Wednesday, October 5, 2016

The queen of Bais Yaakov: The story of Dr. Judith Grunfeld (Great women, great stories)

 by Miriam Stark Zakon

Dr. Grunfeld was one of the founders of the Bais Yaakov movement. She was educated at Hirsch's realschule and was the wife of Dayan Grunfeld, the famous translator of Horeb and Judaism Eternal II.

Contains this gem:

In many ways, Frankfurt was a lovely place to live, and judit had good friends and good times there. But one thing upset her very much, and that was the way many of her friends talked about the "Poylisher," the Polish Jews who had moved to Germany.Life in Poland was very hard for the Jews at that time.There was a lot of anti-Semitism. Polish Jews did not have a lot of opportunities open to them, and many of them were very poor. To escape the hatred and the poverty, many Polish Jews made their way to Germany, where things were better.
There were many differences between the Polish and German Jews. The Polish Jews spoke Yiddish rather than German. Their dress was more old-fashioned, and they were- usually much poorer than their German brothers and sisters. German Jews generally were quieter and more disciplined, and some of them looked down on the high spirits and loud voices of the Polish refugees.
In Judit's home there were no prejudices against the unfortunates who'd come from Eastern Europe looking for a better life. When Mama was a young girl, her parents ran a guest house, and some wealthier Polish Jews came to stay there. As a teenager Mama often watched these Polish chassidim. They talked with their hands. They stroked their beards. They yelled at each other as they learned a piece of Gemara. On Tishah B' A v, in contrast to the German Jews who sat quietly reading about the Temple's destruction, the Polish Jews cried out loud and wailed and lifted their hands up to Heaven, begging for Hashem's mercy. Mama didn't find these strangers disgusting or primitive or silly. She thought they were interesting, and she liked their open, friendly ways.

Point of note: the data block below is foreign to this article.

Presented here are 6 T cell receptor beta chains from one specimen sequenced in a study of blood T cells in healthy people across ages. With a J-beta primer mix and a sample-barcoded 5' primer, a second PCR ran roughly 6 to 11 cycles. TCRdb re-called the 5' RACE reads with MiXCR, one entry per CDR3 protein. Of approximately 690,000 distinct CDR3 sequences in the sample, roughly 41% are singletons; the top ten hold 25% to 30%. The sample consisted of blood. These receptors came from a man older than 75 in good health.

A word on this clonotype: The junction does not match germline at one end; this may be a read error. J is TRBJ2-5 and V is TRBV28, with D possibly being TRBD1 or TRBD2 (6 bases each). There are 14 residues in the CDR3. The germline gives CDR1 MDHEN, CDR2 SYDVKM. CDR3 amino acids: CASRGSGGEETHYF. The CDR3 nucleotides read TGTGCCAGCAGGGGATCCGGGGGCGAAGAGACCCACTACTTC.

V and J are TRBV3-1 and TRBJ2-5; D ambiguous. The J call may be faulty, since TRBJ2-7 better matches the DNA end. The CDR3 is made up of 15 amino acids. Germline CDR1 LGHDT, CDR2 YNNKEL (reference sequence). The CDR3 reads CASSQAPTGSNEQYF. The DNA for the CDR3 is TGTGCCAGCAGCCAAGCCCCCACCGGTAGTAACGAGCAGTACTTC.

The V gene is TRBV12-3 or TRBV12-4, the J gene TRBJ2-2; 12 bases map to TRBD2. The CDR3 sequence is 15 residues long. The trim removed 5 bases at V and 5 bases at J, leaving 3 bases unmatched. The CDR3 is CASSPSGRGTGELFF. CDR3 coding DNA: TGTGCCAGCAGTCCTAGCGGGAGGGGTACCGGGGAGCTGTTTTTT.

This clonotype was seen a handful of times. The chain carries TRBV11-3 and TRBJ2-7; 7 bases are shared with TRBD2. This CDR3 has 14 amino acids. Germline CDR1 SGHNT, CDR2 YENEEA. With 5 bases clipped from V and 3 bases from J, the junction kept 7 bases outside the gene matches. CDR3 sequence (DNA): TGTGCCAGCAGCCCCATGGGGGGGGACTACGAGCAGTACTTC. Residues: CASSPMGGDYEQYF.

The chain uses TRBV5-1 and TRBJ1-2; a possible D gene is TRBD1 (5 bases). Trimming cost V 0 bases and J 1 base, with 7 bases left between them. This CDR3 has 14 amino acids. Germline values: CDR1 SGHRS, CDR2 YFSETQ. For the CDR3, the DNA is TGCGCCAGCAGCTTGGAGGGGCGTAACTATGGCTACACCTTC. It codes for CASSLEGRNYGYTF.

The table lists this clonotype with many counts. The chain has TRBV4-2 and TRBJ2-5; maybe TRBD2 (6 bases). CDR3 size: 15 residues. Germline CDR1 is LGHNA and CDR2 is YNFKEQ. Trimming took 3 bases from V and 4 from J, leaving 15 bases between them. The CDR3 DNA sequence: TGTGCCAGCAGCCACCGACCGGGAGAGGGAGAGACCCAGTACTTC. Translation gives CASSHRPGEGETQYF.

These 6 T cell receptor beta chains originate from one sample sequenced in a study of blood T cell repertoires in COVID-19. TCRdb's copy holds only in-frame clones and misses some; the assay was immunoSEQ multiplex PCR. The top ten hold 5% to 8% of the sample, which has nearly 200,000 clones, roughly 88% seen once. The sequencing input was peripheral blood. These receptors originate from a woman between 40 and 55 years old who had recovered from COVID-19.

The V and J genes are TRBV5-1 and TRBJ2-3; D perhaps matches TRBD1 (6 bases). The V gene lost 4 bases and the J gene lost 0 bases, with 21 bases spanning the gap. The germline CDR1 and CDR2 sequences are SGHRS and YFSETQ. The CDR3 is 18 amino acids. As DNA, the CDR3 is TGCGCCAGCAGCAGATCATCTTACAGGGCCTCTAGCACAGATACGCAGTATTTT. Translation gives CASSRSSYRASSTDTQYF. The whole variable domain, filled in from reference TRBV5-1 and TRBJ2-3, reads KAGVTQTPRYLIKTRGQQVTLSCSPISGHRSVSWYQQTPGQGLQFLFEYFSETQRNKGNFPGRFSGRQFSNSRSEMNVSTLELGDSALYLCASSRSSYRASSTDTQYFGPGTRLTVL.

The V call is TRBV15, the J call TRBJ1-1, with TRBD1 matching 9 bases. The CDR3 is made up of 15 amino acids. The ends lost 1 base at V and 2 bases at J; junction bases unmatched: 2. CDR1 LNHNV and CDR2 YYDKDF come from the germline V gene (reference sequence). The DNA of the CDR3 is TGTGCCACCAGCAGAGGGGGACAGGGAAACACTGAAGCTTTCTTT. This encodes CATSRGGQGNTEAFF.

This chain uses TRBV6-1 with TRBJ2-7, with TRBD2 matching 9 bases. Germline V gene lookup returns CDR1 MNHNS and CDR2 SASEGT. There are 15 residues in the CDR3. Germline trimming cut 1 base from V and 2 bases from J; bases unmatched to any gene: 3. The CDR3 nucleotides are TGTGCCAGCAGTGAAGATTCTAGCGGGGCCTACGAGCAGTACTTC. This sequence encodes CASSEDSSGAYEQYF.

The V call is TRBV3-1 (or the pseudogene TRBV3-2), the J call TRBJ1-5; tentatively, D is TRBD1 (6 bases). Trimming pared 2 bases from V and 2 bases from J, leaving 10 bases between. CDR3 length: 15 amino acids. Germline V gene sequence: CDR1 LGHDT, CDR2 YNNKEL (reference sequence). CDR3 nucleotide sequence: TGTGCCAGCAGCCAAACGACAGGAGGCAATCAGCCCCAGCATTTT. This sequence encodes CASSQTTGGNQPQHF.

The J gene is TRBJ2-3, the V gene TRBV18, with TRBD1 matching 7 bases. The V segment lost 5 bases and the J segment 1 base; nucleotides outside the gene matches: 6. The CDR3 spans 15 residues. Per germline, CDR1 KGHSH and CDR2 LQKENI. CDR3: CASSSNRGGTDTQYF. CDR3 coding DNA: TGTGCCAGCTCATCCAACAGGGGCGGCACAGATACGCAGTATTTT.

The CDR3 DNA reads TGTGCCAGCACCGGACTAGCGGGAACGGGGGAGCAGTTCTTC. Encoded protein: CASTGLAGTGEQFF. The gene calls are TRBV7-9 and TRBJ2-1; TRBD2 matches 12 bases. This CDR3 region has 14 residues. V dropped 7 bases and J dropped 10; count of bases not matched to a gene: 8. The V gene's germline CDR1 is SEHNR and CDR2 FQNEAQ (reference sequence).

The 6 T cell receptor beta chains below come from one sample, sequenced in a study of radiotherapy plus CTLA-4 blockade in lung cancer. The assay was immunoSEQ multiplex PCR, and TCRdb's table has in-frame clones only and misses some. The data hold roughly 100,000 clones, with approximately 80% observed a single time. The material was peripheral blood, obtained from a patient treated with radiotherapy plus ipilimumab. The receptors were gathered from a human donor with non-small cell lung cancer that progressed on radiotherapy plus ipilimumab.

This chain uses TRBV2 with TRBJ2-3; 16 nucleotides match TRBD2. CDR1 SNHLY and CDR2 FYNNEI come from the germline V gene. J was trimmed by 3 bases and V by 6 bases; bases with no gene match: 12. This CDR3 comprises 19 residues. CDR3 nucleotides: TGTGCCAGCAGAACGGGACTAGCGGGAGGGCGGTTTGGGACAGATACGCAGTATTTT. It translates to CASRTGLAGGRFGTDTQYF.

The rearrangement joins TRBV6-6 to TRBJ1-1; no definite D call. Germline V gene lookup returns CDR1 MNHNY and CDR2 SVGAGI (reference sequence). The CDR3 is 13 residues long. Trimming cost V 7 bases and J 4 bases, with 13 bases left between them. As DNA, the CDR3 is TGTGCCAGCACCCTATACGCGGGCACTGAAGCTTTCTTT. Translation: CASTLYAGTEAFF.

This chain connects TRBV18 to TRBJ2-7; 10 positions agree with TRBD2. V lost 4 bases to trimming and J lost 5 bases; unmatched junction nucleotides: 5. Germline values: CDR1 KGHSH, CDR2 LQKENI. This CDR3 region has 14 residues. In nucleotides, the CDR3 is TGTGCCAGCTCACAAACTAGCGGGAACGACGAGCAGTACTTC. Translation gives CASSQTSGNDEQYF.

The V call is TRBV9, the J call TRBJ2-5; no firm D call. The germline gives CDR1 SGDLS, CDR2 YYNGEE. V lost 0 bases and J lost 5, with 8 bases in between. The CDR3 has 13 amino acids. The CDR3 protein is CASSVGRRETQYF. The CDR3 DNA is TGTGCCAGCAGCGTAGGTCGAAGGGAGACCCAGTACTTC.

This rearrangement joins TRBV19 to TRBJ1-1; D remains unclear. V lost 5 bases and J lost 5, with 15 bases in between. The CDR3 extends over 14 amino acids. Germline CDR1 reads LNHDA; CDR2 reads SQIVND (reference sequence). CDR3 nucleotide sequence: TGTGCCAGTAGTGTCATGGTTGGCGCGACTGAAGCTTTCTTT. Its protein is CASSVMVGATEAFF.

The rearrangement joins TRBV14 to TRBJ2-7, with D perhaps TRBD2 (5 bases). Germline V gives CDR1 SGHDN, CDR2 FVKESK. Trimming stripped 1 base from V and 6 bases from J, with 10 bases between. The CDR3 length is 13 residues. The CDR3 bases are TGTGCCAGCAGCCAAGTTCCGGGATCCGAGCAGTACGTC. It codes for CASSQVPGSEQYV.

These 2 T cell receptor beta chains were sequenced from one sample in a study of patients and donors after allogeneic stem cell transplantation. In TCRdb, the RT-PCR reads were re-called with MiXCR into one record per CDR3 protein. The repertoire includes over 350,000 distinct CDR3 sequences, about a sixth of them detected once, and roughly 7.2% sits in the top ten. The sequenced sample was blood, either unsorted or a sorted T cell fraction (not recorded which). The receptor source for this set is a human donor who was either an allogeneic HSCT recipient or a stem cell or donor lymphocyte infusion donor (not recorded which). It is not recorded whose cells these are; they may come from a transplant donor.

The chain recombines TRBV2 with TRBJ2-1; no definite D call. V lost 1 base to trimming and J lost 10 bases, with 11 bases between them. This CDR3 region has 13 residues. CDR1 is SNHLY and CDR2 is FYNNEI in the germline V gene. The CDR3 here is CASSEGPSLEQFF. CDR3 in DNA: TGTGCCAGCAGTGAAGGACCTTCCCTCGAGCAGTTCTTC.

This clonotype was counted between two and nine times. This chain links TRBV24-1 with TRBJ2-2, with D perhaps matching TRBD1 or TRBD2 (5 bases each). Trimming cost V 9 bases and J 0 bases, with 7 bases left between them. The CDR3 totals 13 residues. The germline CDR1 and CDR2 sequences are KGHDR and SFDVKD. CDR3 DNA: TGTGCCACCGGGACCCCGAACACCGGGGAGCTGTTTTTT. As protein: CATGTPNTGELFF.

Now that she was a grown woman, Mama still respected the Polish Jews. She felt sorry for many of them, too, since most of the refugees were very poor. Every Shabbos the Rosenbaum home was full of Polish Jews enjoying a good, hot meal. Some of the poor people were dressed in ragged, dirty clothing that looked strange next to the sparkling, starched white tablecloth and gleaming silver candlesticks. 
Quite often the refugee children, who didn't eat well and whose parents couldn't afford doctors, had runny noses-or ugly sores. Mama Rosenbaum, always polite, never seemed to notice anything unpleasant. She would simply urge the little ones to eat more of her steaming chicken soup. Later,
after Shabbos was over, she might offer some of her children's outgrown clothing to a poor Polish mother and add on a basket of eggs or a special medicine as a gift.
From her end of the table Judit would watch her mother speak cheerfully and pleasantly to these guests. Mama never made them feel that they were not as good as she was. Judit, following Mama's example, went out of her way to be friends with the Polish girls. Like her mother, Judit didn't see the differences between her and the poor refugees. Instead, she saw what made them the same. They were all Jews.
Judit's school friends soon learned not to ask her why she insisted on playing with the ragged Shlomowitz children or why she shared her schoolyard treats with the Katzenstein girls, who spoke German so badly.

Around her crowded Shabbos table, Juditt learned important lessons in tolerance and true ahavas Yisrael, love for a fellow Jew. It was a lesson that would serve her well in years to come, when she faced a challenge her Frankfurt friends would never have imagined. 

pp. 21- 23

You see this shining example of the Frankfurt community caring about the needs of Jews in general and Eastern European Jews in particular.

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